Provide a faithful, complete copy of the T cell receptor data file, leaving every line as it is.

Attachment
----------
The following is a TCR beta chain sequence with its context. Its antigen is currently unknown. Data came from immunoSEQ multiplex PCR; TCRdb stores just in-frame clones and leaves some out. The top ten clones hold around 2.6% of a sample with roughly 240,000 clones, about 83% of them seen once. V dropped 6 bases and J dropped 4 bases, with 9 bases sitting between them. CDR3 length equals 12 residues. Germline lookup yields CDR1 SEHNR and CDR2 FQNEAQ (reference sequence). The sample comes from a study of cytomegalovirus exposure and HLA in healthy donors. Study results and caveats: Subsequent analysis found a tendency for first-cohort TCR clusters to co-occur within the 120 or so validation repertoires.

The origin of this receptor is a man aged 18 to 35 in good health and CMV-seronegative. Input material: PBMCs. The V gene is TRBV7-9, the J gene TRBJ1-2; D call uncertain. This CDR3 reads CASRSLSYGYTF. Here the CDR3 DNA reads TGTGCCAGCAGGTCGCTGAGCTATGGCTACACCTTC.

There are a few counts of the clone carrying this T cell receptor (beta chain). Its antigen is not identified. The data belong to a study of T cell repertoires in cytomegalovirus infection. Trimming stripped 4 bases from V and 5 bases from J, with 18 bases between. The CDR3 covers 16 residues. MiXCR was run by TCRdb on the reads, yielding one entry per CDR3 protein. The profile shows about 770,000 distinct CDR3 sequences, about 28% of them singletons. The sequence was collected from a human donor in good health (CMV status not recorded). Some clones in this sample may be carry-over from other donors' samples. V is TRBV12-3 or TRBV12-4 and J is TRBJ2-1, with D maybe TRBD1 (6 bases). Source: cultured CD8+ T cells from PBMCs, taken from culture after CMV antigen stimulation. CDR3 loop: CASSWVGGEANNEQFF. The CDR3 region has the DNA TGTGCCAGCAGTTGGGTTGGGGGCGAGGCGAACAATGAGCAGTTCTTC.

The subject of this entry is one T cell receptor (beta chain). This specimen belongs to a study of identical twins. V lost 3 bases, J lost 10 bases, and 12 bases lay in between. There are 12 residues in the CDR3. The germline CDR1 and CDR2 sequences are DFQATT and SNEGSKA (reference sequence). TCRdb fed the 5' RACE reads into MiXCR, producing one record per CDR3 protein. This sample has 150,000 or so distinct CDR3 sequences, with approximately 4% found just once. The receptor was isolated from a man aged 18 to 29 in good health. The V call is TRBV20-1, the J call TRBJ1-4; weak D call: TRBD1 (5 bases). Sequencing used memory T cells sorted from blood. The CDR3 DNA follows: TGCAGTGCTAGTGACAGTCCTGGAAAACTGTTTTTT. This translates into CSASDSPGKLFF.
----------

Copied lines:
The following is a TCR beta chain sequence with its context. Its antigen is currently unknown. Data came from immunoSEQ multiplex PCR; TCRdb stores just in-frame clones and leaves some out. The top ten clones hold around 2.6% of a sample with roughly 240,000 clones, about 83% of them seen once. V dropped 6 bases and J dropped 4 bases, with 9 bases sitting between them. CDR3 length equals 12 residues. Germline lookup yields CDR1 SEHNR and CDR2 FQNEAQ (reference sequence). The sample comes from a study of cytomegalovirus exposure and HLA in healthy donors. Study results and caveats: Subsequent analysis found a tendency for first-cohort TCR clusters to co-occur within the 120 or so validation repertoires.

The origin of this receptor is a man aged 18 to 35 in good health and CMV-seronegative. Input material: PBMCs. The V gene is TRBV7-9, the J gene TRBJ1-2; D call uncertain. This CDR3 reads CASRSLSYGYTF. Here the CDR3 DNA reads TGTGCCAGCAGGTCGCTGAGCTATGGCTACACCTTC.

There are a few counts of the clone carrying this T cell receptor (beta chain). Its antigen is not identified. The data belong to a study of T cell repertoires in cytomegalovirus infection. Trimming stripped 4 bases from V and 5 bases from J, with 18 bases between. The CDR3 covers 16 residues. MiXCR was run by TCRdb on the reads, yielding one entry per CDR3 protein. The profile shows about 770,000 distinct CDR3 sequences, about 28% of them singletons. The sequence was collected from a human donor in good health (CMV status not recorded). Some clones in this sample may be carry-over from other donors' samples. V is TRBV12-3 or TRBV12-4 and J is TRBJ2-1, with D maybe TRBD1 (6 bases). Source: cultured CD8+ T cells from PBMCs, taken from culture after CMV antigen stimulation. CDR3 loop: CASSWVGGEANNEQFF. The CDR3 region has the DNA TGTGCCAGCAGTTGGGTTGGGGGCGAGGCGAACAATGAGCAGTTCTTC.

The subject of this entry is one T cell receptor (beta chain). This specimen belongs to a study of identical twins. V lost 3 bases, J lost 10 bases, and 12 bases lay in between. There are 12 residues in the CDR3. The germline CDR1 and CDR2 sequences are DFQATT and SNEGSKA (reference sequence). TCRdb fed the 5' RACE reads into MiXCR, producing one record per CDR3 protein. This sample has 150,000 or so distinct CDR3 sequences, with approximately 4% found just once. The receptor was isolated from a man aged 18 to 29 in good health. The V call is TRBV20-1, the J call TRBJ1-4; weak D call: TRBD1 (5 bases). Sequencing used memory T cells sorted from blood. The CDR3 DNA follows: TGCAGTGCTAGTGACAGTCCTGGAAAACTGTTTTTT. This translates into CSASDSPGKLFF.